Before it starts adulting as a freaking four-door crossover, let’s revisit the past to remember why we loved this car so much.
Oh how the mighty have fallen. Actually, we can’t say that for sure yet. The forthcoming Mitsubishi Eclipse Cross will debut next month at the Geneva Motor Show, and while we don’t have many details yet, it could be a pretty cool crossover. But Mitsubishi, does it really have to be named Eclipse? That’s like building a quarter-mile lawn mower race track in Alabama and calling it the Nürburgring speedpark.
We’re talking about one of the few storied Mitsubishi performance nameplates here; unless the new crossover is awesome by a factor of 50, calling it Eclipse just seems sacrilegious. Before we take that next step, here’s a reminder of what we’ll be lamenting when the new Eclipse Cross hits our shores.
First Generation: 1990 - 1994
The Eclipse debuted with its Diamond Star siblings, the Eagle Talon and Plymouth Laser, but the Eclipse would ultimately prove to be the model with staying power. All had attractive styling and affordable pricing for the small two-door segment, but they also had something else – an option for turbocharged power and all-wheel drive. This gave the Eclipse some legitimate performance cred for the day, much to the delight of import fans who took to the Eclipse and it's terrifically upgradable 4G63 four-pot with fervor.
Second Generation: 1995 - 1999
The first two Eclipse generations weren’t just exciting cars; they were trailblazers for Japanese performance in North American markets through the 1990s. Engineers kept the much-loved turbo and all-wheel drive options on the table for the second-generation, and the exterior restyle was a hit with buyers. A convertible option sweetened the Eclipse's appeal, and just like that the Eclipse grew from a neat little coupe to a tuner-car legend. By the end of the decade it was thrashing the streets of America on a nightly basis, not to mention literally becoming the poster child for The Fast and the Furious.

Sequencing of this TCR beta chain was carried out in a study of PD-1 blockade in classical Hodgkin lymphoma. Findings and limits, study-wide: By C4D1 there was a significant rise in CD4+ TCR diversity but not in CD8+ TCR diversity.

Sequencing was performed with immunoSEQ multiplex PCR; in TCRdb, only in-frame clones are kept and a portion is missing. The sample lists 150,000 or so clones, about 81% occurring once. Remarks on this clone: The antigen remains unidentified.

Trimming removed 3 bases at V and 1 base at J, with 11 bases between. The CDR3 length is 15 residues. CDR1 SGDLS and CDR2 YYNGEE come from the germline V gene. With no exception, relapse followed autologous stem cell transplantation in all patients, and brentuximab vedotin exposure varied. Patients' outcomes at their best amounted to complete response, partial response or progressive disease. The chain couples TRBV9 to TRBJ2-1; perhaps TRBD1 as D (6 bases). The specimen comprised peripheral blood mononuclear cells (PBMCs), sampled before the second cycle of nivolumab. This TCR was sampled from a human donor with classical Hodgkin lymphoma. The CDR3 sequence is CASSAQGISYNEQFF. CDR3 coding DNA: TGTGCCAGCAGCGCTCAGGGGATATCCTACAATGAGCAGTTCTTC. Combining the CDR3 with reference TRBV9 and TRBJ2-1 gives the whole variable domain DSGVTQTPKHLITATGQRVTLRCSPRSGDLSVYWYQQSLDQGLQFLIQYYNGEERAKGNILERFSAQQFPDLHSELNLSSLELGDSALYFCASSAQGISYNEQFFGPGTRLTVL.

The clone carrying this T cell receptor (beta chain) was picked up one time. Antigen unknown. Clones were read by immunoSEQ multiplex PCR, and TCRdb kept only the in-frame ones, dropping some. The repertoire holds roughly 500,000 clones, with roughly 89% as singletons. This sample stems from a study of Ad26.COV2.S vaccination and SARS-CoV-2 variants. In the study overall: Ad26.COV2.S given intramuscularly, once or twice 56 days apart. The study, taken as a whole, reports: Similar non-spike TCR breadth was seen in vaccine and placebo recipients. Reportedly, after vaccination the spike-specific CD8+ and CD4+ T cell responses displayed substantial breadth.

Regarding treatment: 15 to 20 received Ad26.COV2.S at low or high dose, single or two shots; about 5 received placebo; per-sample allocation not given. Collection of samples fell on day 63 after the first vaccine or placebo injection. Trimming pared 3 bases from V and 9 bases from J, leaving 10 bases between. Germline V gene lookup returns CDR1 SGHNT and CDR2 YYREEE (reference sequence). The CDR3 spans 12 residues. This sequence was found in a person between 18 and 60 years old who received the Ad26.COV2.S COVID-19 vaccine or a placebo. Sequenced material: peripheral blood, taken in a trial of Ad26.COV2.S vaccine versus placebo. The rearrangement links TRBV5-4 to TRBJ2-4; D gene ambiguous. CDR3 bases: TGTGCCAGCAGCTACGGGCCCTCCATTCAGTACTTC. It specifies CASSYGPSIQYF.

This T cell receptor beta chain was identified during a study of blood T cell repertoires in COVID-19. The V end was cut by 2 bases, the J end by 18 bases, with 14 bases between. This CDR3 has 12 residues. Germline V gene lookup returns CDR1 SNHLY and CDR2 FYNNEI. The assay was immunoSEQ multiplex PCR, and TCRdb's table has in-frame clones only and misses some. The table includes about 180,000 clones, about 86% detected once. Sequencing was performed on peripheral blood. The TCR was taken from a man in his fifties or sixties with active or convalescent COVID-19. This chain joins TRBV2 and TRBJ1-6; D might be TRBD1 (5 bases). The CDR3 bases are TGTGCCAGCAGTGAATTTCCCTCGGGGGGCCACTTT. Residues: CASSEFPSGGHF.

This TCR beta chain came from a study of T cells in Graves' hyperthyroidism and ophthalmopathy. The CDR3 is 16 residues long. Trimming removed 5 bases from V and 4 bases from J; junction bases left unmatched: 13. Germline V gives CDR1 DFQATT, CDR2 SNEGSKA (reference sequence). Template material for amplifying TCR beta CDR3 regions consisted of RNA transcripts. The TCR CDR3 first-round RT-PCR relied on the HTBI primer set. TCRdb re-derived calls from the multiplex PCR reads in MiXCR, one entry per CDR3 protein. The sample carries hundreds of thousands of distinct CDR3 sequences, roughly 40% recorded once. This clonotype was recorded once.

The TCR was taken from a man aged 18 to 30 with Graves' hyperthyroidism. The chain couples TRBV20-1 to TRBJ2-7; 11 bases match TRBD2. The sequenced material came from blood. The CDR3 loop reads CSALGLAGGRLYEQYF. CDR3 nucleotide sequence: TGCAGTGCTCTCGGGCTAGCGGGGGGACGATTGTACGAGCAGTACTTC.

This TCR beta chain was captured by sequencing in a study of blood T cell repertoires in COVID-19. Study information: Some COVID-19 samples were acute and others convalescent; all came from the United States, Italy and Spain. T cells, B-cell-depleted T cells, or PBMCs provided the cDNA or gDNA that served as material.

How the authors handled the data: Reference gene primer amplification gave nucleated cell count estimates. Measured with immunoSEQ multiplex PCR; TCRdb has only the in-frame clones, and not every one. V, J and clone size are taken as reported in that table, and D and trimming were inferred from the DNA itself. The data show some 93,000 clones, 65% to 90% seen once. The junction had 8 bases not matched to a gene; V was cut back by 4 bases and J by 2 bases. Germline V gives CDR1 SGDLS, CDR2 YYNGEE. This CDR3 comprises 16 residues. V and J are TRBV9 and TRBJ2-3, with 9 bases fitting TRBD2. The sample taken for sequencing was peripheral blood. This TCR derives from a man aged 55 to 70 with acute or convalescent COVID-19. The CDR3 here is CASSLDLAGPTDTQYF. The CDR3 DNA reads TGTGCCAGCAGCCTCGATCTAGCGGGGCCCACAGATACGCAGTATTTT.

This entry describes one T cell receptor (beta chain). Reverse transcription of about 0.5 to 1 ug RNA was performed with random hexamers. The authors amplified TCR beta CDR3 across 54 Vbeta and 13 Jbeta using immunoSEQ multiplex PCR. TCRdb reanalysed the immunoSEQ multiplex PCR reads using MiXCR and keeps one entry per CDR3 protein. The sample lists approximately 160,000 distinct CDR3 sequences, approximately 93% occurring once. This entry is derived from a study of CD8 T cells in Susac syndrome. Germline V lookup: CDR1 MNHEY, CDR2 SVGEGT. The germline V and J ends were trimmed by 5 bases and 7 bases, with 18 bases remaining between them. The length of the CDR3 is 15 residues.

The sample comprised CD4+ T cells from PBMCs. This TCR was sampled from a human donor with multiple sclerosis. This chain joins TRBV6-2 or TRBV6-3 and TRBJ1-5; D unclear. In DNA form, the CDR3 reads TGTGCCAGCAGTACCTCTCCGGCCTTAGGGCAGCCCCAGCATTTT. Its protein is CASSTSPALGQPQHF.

Third Generation: 2000 - 2005
One might say the third generation was the beginning of the end for the Eclipse. Aside from stealing ribbed side cladding from the Pontiac Grand Am, Mitsubishi saw fit to delete both the turbo and all-wheel drive options – the two things that best defined the Eclipse. It gained a V6 of equal power, but as most things do with age, it got a bit bigger and a touch softer. Still, it was a sporty front-wheel drive coupe that was also available as a convertible and offered a manual transmission. The Eclipse lost some glory, but it still had a loyal fan following.
Fourth Generation: 2006 - 2012
By the mid-2000s Mitsubishi enthusiasts were turning their attention toward the Evo, but the Eclipse wasn’t ready to slip away quietly. A redesign inspired by the second generation cars brought new visual punch, while a 263-horsepower V6 (265 in later years) made this era the fastest factory-stock Eclipse of the bunch. They weren’t exceptionally comfortable, and torque-steer was always an Eclipse way-of-life, but when the lineup bid farewell in 2012, it went out with a shouty engine and a definite performance edge. It still didn’t capture the glory of the first two generations, but it certainly wasn’t a boring car to drive.
Until we get a chance to spend some time with the new Eclipse we’ll attempt to keep an open mind. In the meantime, pour a drink and fire up the old DVD player, so we may remember the Eclipse in its glory days, living life a quarter mile at a time.